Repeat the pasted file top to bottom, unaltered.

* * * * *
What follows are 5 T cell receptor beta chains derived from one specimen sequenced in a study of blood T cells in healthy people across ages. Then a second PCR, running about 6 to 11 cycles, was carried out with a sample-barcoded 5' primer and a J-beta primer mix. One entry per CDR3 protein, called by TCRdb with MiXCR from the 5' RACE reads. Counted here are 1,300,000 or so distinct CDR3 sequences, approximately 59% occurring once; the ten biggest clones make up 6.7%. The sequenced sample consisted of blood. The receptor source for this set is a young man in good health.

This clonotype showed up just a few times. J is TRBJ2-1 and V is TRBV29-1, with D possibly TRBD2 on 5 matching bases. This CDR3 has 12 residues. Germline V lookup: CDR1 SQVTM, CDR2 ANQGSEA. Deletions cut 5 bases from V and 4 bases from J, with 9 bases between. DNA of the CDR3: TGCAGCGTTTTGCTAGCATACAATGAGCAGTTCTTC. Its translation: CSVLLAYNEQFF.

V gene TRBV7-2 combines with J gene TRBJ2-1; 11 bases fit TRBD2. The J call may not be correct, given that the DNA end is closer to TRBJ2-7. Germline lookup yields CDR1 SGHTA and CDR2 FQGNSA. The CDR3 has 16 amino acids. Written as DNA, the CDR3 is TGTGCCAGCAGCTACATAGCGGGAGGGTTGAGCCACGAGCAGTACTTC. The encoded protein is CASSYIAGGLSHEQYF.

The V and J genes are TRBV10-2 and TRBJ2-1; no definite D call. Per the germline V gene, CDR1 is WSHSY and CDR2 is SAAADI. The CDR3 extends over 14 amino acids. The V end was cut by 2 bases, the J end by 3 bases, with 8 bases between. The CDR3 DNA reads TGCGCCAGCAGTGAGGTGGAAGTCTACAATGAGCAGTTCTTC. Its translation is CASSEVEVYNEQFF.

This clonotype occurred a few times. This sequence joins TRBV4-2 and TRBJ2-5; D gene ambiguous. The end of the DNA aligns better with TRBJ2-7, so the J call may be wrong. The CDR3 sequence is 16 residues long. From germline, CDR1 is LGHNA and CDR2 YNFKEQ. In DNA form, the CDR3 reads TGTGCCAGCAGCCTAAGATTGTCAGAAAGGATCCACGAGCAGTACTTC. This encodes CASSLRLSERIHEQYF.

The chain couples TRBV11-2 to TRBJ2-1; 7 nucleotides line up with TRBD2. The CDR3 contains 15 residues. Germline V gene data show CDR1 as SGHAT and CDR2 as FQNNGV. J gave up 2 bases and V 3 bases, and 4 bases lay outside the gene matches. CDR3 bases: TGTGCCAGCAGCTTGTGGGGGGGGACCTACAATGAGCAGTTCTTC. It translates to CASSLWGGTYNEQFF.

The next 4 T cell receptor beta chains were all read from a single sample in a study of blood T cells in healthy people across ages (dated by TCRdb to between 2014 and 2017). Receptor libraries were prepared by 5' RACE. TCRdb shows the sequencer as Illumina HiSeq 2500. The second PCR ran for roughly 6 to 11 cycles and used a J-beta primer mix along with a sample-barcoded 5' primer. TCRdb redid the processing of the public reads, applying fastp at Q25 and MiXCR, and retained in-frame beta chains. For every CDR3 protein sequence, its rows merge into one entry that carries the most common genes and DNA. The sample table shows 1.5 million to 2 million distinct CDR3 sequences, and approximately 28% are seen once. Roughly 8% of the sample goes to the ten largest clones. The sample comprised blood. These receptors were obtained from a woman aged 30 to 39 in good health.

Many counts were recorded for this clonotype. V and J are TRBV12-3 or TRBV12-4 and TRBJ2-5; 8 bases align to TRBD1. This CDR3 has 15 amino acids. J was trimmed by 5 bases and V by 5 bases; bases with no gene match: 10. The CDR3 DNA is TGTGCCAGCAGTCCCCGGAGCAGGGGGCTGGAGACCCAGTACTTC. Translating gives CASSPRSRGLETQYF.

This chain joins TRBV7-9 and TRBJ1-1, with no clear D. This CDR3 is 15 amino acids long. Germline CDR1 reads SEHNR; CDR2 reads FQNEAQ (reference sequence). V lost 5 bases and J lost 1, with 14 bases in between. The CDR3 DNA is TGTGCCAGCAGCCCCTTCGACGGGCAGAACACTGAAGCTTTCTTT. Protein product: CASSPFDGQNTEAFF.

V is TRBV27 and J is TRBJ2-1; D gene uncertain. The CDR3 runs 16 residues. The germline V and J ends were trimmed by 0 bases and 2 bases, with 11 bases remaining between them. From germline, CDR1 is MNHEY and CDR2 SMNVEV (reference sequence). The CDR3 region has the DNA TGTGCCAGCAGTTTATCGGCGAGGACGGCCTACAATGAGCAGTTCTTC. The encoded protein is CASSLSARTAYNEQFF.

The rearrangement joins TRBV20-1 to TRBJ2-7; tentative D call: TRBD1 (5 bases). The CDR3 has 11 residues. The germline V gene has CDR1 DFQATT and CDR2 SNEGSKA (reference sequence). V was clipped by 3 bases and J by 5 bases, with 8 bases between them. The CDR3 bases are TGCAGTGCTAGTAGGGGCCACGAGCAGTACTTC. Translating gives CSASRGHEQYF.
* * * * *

What follows are 5 T cell receptor beta chains derived from one specimen sequenced in a study of blood T cells in healthy people across ages. Then a second PCR, running about 6 to 11 cycles, was carried out with a sample-barcoded 5' primer and a J-beta primer mix. One entry per CDR3 protein, called by TCRdb with MiXCR from the 5' RACE reads. Counted here are 1,300,000 or so distinct CDR3 sequences, approximately 59% occurring once; the ten biggest clones make up 6.7%. The sequenced sample consisted of blood. The receptor source for this set is a young man in good health.

This clonotype showed up just a few times. J is TRBJ2-1 and V is TRBV29-1, with D possibly TRBD2 on 5 matching bases. This CDR3 has 12 residues. Germline V lookup: CDR1 SQVTM, CDR2 ANQGSEA. Deletions cut 5 bases from V and 4 bases from J, with 9 bases between. DNA of the CDR3: TGCAGCGTTTTGCTAGCATACAATGAGCAGTTCTTC. Its translation: CSVLLAYNEQFF.

V gene TRBV7-2 combines with J gene TRBJ2-1; 11 bases fit TRBD2. The J call may not be correct, given that the DNA end is closer to TRBJ2-7. Germline lookup yields CDR1 SGHTA and CDR2 FQGNSA. The CDR3 has 16 amino acids. Written as DNA, the CDR3 is TGTGCCAGCAGCTACATAGCGGGAGGGTTGAGCCACGAGCAGTACTTC. The encoded protein is CASSYIAGGLSHEQYF.

The V and J genes are TRBV10-2 and TRBJ2-1; no definite D call. Per the germline V gene, CDR1 is WSHSY and CDR2 is SAAADI. The CDR3 extends over 14 amino acids. The V end was cut by 2 bases, the J end by 3 bases, with 8 bases between. The CDR3 DNA reads TGCGCCAGCAGTGAGGTGGAAGTCTACAATGAGCAGTTCTTC. Its translation is CASSEVEVYNEQFF.

This clonotype occurred a few times. This sequence joins TRBV4-2 and TRBJ2-5; D gene ambiguous. The end of the DNA aligns better with TRBJ2-7, so the J call may be wrong. The CDR3 sequence is 16 residues long. From germline, CDR1 is LGHNA and CDR2 YNFKEQ. In DNA form, the CDR3 reads TGTGCCAGCAGCCTAAGATTGTCAGAAAGGATCCACGAGCAGTACTTC. This encodes CASSLRLSERIHEQYF.

The chain couples TRBV11-2 to TRBJ2-1; 7 nucleotides line up with TRBD2. The CDR3 contains 15 residues. Germline V gene data show CDR1 as SGHAT and CDR2 as FQNNGV. J gave up 2 bases and V 3 bases, and 4 bases lay outside the gene matches. CDR3 bases: TGTGCCAGCAGCTTGTGGGGGGGGACCTACAATGAGCAGTTCTTC. It translates to CASSLWGGTYNEQFF.

The next 4 T cell receptor beta chains were all read from a single sample in a study of blood T cells in healthy people across ages (dated by TCRdb to between 2014 and 2017). Receptor libraries were prepared by 5' RACE. TCRdb shows the sequencer as Illumina HiSeq 2500. The second PCR ran for roughly 6 to 11 cycles and used a J-beta primer mix along with a sample-barcoded 5' primer. TCRdb redid the processing of the public reads, applying fastp at Q25 and MiXCR, and retained in-frame beta chains. For every CDR3 protein sequence, its rows merge into one entry that carries the most common genes and DNA. The sample table shows 1.5 million to 2 million distinct CDR3 sequences, and approximately 28% are seen once. Roughly 8% of the sample goes to the ten largest clones. The sample comprised blood. These receptors were obtained from a woman aged 30 to 39 in good health.

Many counts were recorded for this clonotype. V and J are TRBV12-3 or TRBV12-4 and TRBJ2-5; 8 bases align to TRBD1. This CDR3 has 15 amino acids. J was trimmed by 5 bases and V by 5 bases; bases with no gene match: 10. The CDR3 DNA is TGTGCCAGCAGTCCCCGGAGCAGGGGGCTGGAGACCCAGTACTTC. Translating gives CASSPRSRGLETQYF.

This chain joins TRBV7-9 and TRBJ1-1, with no clear D. This CDR3 is 15 amino acids long. Germline CDR1 reads SEHNR; CDR2 reads FQNEAQ (reference sequence). V lost 5 bases and J lost 1, with 14 bases in between. The CDR3 DNA is TGTGCCAGCAGCCCCTTCGACGGGCAGAACACTGAAGCTTTCTTT. Protein product: CASSPFDGQNTEAFF.

V is TRBV27 and J is TRBJ2-1; D gene uncertain. The CDR3 runs 16 residues. The germline V and J ends were trimmed by 0 bases and 2 bases, with 11 bases remaining between them. From germline, CDR1 is MNHEY and CDR2 SMNVEV (reference sequence). The CDR3 region has the DNA TGTGCCAGCAGTTTATCGGCGAGGACGGCCTACAATGAGCAGTTCTTC. The encoded protein is CASSLSARTAYNEQFF.

The rearrangement joins TRBV20-1 to TRBJ2-7; tentative D call: TRBD1 (5 bases). The CDR3 has 11 residues. The germline V gene has CDR1 DFQATT and CDR2 SNEGSKA (reference sequence). V was clipped by 3 bases and J by 5 bases, with 8 bases between them. The CDR3 bases are TGCAGTGCTAGTAGGGGCCACGAGCAGTACTTC. Translating gives CSASRGHEQYF.